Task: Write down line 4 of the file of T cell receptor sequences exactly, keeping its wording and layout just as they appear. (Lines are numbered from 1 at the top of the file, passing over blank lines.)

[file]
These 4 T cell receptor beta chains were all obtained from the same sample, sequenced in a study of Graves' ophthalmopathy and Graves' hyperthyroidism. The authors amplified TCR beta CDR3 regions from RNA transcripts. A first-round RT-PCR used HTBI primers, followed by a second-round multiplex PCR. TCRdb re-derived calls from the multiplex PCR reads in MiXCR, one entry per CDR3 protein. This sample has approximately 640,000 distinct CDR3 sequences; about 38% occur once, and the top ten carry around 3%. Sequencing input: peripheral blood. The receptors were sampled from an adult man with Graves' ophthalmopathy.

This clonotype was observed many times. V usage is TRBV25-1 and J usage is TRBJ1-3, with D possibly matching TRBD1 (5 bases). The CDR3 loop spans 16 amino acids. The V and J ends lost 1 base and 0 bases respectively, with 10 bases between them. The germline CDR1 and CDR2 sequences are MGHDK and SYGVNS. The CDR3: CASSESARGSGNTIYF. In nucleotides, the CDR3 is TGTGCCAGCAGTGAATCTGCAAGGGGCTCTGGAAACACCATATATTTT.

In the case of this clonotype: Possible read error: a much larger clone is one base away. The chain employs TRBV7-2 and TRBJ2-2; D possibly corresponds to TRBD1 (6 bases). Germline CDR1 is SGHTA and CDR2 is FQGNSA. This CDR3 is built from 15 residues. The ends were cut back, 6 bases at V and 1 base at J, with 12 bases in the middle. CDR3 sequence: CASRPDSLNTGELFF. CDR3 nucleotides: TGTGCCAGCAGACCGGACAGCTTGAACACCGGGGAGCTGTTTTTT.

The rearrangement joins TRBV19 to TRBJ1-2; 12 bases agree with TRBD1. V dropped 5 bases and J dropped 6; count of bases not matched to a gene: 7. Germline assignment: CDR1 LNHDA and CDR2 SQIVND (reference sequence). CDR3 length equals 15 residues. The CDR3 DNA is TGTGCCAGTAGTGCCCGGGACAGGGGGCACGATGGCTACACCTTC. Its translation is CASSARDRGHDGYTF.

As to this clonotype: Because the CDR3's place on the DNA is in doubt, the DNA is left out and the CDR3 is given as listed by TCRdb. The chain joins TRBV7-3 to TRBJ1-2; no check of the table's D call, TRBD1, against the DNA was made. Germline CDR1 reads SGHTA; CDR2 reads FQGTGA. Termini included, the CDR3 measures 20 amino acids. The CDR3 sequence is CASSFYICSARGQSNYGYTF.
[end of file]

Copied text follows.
The rearrangement joins TRBV19 to TRBJ1-2; 12 bases agree with TRBD1. V dropped 5 bases and J dropped 6; count of bases not matched to a gene: 7. Germline assignment: CDR1 LNHDA and CDR2 SQIVND (reference sequence). CDR3 length equals 15 residues. The CDR3 DNA is TGTGCCAGTAGTGCCCGGGACAGGGGGCACGATGGCTACACCTTC. Its translation is CASSARDRGHDGYTF.